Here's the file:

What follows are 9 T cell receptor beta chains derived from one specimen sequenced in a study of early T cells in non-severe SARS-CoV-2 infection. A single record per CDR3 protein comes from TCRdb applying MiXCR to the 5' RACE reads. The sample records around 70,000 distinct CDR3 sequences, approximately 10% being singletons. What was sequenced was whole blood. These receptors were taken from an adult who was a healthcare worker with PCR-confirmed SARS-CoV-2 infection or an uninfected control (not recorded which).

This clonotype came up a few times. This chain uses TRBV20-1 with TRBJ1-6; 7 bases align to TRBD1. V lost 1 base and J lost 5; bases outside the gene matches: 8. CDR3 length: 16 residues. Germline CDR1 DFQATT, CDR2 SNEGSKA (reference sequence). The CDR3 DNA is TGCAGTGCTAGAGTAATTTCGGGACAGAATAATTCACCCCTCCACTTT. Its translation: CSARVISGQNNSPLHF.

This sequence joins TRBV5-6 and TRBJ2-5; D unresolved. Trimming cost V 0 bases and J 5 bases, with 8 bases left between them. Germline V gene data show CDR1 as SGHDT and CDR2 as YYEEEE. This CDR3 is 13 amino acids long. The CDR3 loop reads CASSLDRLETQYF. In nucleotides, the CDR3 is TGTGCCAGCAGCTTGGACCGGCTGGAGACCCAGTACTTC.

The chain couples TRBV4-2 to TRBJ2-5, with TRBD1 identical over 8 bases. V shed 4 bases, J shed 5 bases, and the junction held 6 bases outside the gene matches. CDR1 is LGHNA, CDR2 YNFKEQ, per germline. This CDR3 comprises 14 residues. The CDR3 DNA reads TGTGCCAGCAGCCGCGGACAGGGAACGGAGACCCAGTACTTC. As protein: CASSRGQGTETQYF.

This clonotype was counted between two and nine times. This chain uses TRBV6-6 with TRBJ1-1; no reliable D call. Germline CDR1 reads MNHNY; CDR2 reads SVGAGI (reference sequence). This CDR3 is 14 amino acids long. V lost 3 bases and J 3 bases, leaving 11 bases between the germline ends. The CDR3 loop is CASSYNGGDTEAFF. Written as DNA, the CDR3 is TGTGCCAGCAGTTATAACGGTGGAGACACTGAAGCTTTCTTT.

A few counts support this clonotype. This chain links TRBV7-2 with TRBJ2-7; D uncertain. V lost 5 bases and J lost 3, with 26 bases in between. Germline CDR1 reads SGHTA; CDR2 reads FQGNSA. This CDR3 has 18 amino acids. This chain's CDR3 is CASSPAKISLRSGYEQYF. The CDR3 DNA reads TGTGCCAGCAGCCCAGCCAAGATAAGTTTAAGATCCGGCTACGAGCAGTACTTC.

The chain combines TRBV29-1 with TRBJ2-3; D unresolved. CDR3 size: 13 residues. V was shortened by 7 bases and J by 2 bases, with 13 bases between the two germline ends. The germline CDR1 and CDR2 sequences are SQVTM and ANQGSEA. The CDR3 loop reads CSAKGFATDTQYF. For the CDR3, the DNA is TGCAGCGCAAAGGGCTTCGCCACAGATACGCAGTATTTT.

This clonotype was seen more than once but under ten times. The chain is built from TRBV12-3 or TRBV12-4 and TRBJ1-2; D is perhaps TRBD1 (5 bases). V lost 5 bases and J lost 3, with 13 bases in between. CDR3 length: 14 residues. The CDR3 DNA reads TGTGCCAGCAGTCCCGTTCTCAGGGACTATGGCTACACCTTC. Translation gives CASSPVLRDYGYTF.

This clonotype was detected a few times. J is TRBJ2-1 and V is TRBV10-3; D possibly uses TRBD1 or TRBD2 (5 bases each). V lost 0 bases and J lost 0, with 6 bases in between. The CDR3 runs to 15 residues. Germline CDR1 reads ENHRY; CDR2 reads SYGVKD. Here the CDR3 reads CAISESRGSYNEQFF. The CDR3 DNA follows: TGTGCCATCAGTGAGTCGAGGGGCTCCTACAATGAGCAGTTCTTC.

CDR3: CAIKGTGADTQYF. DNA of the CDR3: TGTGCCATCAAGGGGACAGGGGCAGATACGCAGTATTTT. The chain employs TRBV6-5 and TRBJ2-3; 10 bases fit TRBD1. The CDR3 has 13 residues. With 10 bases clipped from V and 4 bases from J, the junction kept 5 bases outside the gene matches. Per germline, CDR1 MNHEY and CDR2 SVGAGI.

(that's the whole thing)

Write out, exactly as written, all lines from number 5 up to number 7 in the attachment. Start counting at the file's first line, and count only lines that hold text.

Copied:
This clonotype was counted between two and nine times. This chain uses TRBV6-6 with TRBJ1-1; no reliable D call. Germline CDR1 reads MNHNY; CDR2 reads SVGAGI (reference sequence). This CDR3 is 14 amino acids long. V lost 3 bases and J 3 bases, leaving 11 bases between the germline ends. The CDR3 loop is CASSYNGGDTEAFF. Written as DNA, the CDR3 is TGTGCCAGCAGTTATAACGGTGGAGACACTGAAGCTTTCTTT.

A few counts support this clonotype. This chain links TRBV7-2 with TRBJ2-7; D uncertain. V lost 5 bases and J lost 3, with 26 bases in between. Germline CDR1 reads SGHTA; CDR2 reads FQGNSA. This CDR3 has 18 amino acids. This chain's CDR3 is CASSPAKISLRSGYEQYF. The CDR3 DNA reads TGTGCCAGCAGCCCAGCCAAGATAAGTTTAAGATCCGGCTACGAGCAGTACTTC.

The chain combines TRBV29-1 with TRBJ2-3; D unresolved. CDR3 size: 13 residues. V was shortened by 7 bases and J by 2 bases, with 13 bases between the two germline ends. The germline CDR1 and CDR2 sequences are SQVTM and ANQGSEA. The CDR3 loop reads CSAKGFATDTQYF. For the CDR3, the DNA is TGCAGCGCAAAGGGCTTCGCCACAGATACGCAGTATTTT.